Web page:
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Late-night magic at MJQ: An oral history, Part I

How a Swedish Chinese tastemaker, and a generation of artists, thugs, club kids, DJs and urban intellectuals turned Ponce de Leon Avenue on its ear



When MJQ opened for business in the basement of the Ponce de Leon Hotel in March 1994, Atlanta had never seen anything like it. The shabby nightclub with the mod design was the singular vision of a 6-foot-4-inch Swedish-Chinese tastemaker named George Chang, and the club's name was a nod to his favorite band, the Modern Jazz Quartet. From the beginning, MJQ embodied the mondo fun, sophistication and swingin' repertoire of its namesake, while holding sway over Atlanta's indie-minded nightlife scene.

It was the early '90s and lounge music, dub, jungle, acid jazz, retro-soul and trip-hop defined the times. Chang literally gave these sounds a common ground, and MJQ quickly became a place where cross-dressers, artists, thugs, club kids and urban intellectuals converged to the beat of many drummers.

In September 1997, the club moved a few blocks east down Ponce de Leon Avenue, into a cavernous underground former blues club called Lou's Blues Revue, where it was renamed MJQ Concourse. From the street, the current club looks like nothing more than a storage shed. But inside, the driveway entrance ramp leads down into a dark rabbit hole of pulsating sounds that have spawned a legacy of DJ-driven club nights with such debaucherous names as Sloppy Seconds and Fuck Yesss.

As the city has evolved over the last 17 years, the club has changed with it. From its humble beginnings as the hippest hole-in-the-wall on Ponce to becoming the city's edgiest dance club, MJQ is still the epicenter for Atlanta's underground nightlife scene.

Andre 3000 hanging out at MJQ circa '98. - PHOTO BY DEBBIE TAS

Through it all, Chang's original vision for MJQ has stayed on course, adapting to the times and bringing something different to the dance floor the few nights of the week that it's open. While other Atlanta clubs chased after VIPs, the celebrities came to MJQ to escape the hype. The club has maintained relevance as so many of its competitors — Kaya, Yin Yang, Nomenclature — have dried up. And it has done so without posting a street sign, maintaining a website, or rarely answering a telephone.

For this oral history, CL spoke with bartenders, DJs, promoters and regulars who have born witness to MJQ's wild legacy.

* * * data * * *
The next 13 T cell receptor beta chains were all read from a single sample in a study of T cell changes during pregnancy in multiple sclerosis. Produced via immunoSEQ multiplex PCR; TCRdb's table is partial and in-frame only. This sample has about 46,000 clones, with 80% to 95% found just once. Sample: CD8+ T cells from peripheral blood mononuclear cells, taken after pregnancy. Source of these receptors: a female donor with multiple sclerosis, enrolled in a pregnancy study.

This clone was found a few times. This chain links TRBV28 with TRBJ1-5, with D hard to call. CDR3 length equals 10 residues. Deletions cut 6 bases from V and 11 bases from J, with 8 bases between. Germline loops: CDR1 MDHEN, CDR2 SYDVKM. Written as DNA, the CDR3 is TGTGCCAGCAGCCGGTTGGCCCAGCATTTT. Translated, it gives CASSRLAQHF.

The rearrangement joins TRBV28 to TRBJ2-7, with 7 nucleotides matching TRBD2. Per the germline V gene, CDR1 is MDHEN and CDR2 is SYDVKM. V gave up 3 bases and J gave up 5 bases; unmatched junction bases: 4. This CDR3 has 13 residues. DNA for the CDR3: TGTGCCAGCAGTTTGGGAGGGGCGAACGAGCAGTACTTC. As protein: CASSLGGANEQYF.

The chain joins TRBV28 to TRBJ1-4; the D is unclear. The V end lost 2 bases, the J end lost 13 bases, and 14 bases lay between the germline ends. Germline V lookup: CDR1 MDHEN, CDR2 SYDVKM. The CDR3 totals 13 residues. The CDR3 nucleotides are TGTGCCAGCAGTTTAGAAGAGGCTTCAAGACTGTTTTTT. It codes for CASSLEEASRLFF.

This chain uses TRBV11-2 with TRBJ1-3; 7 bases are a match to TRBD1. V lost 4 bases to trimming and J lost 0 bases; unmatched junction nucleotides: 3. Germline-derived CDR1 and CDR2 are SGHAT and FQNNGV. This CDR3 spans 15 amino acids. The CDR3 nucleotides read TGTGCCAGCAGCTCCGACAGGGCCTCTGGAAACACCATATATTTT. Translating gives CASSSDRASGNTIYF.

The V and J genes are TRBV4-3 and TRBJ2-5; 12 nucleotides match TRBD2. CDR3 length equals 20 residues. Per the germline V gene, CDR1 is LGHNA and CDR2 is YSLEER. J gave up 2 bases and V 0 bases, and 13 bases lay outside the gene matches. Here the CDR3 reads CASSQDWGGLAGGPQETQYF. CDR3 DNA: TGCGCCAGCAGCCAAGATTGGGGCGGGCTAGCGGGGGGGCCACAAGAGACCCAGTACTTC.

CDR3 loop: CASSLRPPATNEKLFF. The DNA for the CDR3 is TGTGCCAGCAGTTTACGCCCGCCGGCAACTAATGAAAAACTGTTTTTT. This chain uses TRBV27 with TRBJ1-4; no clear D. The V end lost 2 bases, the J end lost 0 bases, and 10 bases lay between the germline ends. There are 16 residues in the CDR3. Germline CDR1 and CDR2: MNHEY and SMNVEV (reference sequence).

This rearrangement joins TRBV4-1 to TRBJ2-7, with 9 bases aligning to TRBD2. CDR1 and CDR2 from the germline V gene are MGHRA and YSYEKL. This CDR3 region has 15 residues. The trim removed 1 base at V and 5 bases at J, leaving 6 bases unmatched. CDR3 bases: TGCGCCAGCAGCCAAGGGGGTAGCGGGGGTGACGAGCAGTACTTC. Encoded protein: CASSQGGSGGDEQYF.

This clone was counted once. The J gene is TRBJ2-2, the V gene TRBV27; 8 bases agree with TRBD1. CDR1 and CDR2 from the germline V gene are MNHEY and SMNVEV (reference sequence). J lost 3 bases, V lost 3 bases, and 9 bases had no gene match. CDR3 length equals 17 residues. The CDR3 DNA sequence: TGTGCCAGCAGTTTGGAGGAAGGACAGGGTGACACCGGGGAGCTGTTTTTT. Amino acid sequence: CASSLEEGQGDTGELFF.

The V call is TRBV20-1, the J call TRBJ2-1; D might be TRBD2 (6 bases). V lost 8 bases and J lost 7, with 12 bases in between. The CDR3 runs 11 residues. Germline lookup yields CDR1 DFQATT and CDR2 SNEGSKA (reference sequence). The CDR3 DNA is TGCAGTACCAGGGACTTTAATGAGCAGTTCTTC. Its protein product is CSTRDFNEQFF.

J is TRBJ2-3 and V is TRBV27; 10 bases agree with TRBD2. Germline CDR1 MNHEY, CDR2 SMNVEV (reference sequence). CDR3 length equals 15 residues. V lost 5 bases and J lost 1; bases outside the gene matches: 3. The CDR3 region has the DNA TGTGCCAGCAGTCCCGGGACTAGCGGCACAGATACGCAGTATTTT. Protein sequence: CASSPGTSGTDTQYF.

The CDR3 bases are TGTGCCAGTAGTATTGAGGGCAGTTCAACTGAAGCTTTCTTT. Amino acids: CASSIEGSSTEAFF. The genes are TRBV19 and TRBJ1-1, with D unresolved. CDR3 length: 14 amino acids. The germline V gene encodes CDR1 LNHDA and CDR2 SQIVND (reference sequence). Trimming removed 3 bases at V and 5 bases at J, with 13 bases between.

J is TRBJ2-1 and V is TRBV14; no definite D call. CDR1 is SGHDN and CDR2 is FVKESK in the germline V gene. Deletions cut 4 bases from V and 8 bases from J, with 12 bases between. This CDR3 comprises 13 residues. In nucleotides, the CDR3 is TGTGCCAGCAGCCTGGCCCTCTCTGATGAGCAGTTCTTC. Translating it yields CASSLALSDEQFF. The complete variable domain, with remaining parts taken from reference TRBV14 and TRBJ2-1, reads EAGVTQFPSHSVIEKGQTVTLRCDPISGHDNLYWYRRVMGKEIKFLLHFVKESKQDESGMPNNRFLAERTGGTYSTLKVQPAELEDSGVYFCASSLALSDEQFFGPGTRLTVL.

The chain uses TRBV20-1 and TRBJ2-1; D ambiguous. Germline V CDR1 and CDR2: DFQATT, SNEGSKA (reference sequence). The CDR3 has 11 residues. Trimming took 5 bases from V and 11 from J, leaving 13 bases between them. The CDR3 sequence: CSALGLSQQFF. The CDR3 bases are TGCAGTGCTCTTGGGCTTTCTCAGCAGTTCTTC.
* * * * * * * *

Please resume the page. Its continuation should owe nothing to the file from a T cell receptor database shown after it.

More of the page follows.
Karl Injex, original MJQ resident DJ: George Chang had grown up in Gothenburg, Sweden, and spent a good amount of time in the late '80s and early '90s hanging out in London's soul and jazz clubs. He constantly talked about his experiences dancing to Norman Jay at the Bass Clef, hanging at the Wag in Soho, sweating it out at the Fridge with Patrick Forge and Gilles Peterson. He was one of my first links to this music.

We used to roll around town in his late-model Monte Carlo, talking about music and this club he wanted to open. He had a hand-labeled cassette with "Acieeeed!" scrawled on one side, and "MJQ" on the other. So we'd be rocking these hard Chicago acid tracks, and the tape would flip, and boom, right into some straight-ahead jazz. In his world, this made perfect sense. That tape was kind of like the DNA of MJQ.

John Robinson, aka DJ Gnosis: The idea was to create a European-style place, and an ambient music spot, where there were just pillows on the ground. Injex and I had done events like that at a place called Homage Coffee House. When [Chang] opened MJQ, it was basically a bar that served beer and wine, ginger ale and coffee; and they had Pepperidge Farm Gold Fish, which were my dinner on many nights.

One of the walls had a giant astronaut picture — like something you'd see in a 1970s Sears catalogue — and the whole place had a dark, futuristic lounge vibe, with a small dance floor that doubled as a stage whenever a band played.

Michael Payne and Jessica Rose. - PHOTO COURTESY STEVE DENIRO
  • Photo courtesy Steve DeNiro
  • Michael Payne and Jessica Rose.

George reined in some big ideas for this one very inspiring, very cosmopolitan spot. Using what means he had he was able to get thrift store furniture and a TV that he found by the side of the road, and turned the place into something much greater than the sum of its parts.

Injex: George's personality was what made that place so special. He lived his aesthetic. He was obsessed with subcultures in general, and drew inspiration from the most diverse set of influences, from '60s Playboys to the London Mod scene to Bruce Lee.

Jessica Rose (formerly Jessica Alcorn), MJQ bartender, 1994-1999: George really was a Willy Wonka type. He once said to me, "I don't give a fuck if anyone comes to hang out here or not, this is for us." His thing was fighting off gentrification on the weekends — he hated it. Cool people always seemed to find MJQ, but there were people that he didn't know coming in, and he wasn't sure if they were smart about music or not, and he really was snobbish about it. Snobbish in a good way.

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